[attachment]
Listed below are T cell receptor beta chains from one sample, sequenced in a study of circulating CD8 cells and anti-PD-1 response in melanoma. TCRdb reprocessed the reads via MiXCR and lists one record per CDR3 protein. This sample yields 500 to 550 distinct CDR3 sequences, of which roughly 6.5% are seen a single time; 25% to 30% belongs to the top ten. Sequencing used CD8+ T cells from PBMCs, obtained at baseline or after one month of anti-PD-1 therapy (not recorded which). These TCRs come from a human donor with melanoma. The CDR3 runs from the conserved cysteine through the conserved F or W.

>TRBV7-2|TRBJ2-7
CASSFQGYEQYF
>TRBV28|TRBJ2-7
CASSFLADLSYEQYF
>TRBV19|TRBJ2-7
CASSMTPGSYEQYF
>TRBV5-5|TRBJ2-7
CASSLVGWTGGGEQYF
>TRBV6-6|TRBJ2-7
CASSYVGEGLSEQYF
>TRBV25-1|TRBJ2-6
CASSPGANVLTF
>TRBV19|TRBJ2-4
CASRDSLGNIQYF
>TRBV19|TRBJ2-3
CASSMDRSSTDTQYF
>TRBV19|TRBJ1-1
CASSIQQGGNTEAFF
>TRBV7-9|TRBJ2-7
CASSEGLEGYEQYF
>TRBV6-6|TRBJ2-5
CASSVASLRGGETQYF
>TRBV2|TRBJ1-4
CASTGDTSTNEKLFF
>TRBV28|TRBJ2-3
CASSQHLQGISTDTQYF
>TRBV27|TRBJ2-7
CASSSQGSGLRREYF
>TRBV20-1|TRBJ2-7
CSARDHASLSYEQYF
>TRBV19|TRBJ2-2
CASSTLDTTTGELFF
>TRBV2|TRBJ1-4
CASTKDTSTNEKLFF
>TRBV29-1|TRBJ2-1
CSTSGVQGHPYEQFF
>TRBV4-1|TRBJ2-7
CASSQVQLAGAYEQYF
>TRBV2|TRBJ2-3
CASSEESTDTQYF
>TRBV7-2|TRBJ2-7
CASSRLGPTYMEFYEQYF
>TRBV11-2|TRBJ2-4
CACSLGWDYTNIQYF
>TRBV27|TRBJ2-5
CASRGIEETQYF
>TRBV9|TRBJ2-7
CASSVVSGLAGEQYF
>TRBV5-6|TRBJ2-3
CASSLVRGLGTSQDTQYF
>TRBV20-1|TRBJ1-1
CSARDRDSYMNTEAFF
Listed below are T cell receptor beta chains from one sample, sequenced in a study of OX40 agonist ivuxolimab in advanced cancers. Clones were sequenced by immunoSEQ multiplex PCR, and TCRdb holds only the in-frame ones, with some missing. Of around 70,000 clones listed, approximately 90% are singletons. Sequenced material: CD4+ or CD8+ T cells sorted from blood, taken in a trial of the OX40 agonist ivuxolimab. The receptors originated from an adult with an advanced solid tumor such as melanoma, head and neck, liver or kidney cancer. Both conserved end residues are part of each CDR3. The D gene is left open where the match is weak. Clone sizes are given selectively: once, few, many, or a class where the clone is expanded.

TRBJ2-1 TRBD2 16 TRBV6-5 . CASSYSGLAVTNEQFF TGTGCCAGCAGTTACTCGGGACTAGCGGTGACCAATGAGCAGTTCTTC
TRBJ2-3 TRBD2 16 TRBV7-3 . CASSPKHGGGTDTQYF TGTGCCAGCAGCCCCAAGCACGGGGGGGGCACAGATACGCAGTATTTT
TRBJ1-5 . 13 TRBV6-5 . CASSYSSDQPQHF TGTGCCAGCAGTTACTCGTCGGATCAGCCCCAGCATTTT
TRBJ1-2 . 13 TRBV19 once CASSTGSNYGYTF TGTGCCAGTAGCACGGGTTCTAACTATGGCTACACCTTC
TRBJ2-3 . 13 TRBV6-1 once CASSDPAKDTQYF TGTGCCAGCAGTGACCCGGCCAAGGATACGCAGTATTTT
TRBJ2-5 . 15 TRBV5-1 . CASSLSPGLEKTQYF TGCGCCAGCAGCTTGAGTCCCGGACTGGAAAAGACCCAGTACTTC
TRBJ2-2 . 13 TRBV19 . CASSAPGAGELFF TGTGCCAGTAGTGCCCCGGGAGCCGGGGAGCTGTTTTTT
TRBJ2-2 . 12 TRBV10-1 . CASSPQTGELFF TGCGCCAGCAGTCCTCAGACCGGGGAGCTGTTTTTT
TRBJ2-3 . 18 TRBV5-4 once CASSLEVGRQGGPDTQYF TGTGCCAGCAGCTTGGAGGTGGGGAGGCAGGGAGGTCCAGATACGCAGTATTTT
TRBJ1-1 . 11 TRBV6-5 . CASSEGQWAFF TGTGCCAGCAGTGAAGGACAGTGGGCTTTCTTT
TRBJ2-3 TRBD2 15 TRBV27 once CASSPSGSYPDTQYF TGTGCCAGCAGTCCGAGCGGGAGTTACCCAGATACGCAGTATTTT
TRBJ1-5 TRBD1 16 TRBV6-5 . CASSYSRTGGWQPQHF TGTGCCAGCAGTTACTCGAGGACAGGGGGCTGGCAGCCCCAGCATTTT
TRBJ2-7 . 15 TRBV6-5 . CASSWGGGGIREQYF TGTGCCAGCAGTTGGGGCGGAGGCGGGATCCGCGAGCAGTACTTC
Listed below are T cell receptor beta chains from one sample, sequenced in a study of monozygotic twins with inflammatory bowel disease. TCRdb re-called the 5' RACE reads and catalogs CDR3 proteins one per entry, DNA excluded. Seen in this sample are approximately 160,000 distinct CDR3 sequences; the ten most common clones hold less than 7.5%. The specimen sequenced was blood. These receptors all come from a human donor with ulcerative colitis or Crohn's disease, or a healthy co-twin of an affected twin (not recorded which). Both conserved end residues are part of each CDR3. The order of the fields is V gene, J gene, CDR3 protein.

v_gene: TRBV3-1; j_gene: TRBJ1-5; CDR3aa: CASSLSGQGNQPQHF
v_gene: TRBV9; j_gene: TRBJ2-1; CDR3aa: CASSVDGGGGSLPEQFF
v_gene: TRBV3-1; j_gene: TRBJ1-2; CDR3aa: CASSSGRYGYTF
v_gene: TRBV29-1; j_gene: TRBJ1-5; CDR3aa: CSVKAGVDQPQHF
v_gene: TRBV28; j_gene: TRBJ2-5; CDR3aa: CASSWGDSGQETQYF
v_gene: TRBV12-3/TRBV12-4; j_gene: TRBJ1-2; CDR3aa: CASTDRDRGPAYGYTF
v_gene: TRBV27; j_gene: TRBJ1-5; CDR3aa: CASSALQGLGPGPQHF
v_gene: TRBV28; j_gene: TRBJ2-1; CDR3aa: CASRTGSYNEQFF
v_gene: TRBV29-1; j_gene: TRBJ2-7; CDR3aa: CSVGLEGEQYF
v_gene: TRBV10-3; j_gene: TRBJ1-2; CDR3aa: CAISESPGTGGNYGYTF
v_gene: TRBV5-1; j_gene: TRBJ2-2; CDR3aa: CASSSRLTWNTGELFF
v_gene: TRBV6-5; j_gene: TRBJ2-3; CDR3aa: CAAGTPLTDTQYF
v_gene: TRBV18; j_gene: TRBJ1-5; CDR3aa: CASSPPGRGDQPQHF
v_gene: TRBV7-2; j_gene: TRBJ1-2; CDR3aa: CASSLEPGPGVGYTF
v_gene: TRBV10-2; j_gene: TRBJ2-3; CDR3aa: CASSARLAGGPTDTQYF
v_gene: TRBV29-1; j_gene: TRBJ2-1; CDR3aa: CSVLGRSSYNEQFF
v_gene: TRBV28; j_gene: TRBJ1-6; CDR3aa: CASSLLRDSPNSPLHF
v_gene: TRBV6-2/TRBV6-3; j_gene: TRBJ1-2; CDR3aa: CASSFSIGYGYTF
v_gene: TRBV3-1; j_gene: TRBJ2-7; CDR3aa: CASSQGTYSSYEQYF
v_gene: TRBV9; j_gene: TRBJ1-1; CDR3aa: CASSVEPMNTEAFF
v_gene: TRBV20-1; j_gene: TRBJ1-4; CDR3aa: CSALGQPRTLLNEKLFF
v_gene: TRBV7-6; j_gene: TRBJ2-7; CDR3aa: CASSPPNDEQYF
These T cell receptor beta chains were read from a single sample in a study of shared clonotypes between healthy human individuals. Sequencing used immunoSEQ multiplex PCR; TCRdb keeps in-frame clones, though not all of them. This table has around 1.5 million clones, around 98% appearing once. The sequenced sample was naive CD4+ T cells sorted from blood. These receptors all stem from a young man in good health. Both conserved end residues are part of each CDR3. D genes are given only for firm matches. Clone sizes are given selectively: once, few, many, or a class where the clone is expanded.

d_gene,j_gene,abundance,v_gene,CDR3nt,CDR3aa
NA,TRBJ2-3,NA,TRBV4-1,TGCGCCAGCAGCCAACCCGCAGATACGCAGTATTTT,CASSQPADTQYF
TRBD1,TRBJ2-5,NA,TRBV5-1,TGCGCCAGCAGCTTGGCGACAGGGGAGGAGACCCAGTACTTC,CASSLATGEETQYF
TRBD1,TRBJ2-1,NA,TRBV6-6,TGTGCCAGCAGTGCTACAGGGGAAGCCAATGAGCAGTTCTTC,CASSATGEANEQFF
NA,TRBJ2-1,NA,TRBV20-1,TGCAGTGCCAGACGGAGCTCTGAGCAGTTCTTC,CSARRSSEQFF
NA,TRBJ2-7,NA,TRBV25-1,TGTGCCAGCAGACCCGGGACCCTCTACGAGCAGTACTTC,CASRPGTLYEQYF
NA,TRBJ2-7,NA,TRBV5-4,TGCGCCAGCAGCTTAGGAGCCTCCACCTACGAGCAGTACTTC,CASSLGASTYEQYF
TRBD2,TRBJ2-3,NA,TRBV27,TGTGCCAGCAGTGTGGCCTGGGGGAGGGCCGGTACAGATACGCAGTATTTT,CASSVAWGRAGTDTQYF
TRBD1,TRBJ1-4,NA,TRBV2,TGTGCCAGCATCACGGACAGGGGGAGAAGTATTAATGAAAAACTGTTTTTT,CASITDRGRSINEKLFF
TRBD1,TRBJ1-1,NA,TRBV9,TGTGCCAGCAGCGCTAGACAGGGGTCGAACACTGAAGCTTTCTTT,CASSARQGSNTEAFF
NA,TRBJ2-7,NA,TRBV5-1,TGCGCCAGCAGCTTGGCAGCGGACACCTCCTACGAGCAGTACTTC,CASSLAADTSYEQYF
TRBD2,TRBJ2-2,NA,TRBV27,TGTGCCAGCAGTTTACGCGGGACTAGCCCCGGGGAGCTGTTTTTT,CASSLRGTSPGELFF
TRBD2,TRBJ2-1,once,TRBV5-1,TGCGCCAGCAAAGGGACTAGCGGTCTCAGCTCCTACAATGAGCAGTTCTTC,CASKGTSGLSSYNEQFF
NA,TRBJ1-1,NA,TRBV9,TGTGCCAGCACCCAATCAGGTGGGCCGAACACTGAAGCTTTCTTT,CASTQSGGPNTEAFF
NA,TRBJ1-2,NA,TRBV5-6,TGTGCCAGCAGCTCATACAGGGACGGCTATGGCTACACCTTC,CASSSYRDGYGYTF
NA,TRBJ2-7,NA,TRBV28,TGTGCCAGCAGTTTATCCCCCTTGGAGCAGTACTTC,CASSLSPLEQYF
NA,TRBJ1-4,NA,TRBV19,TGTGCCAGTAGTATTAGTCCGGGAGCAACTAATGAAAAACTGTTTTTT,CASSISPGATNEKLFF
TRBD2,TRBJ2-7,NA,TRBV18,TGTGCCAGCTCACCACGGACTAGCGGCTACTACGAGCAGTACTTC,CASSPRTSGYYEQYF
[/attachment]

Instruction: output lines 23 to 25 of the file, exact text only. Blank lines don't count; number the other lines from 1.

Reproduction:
CASSVASLRGGETQYF
>TRBV2|TRBJ1-4
CASTGDTSTNEKLFF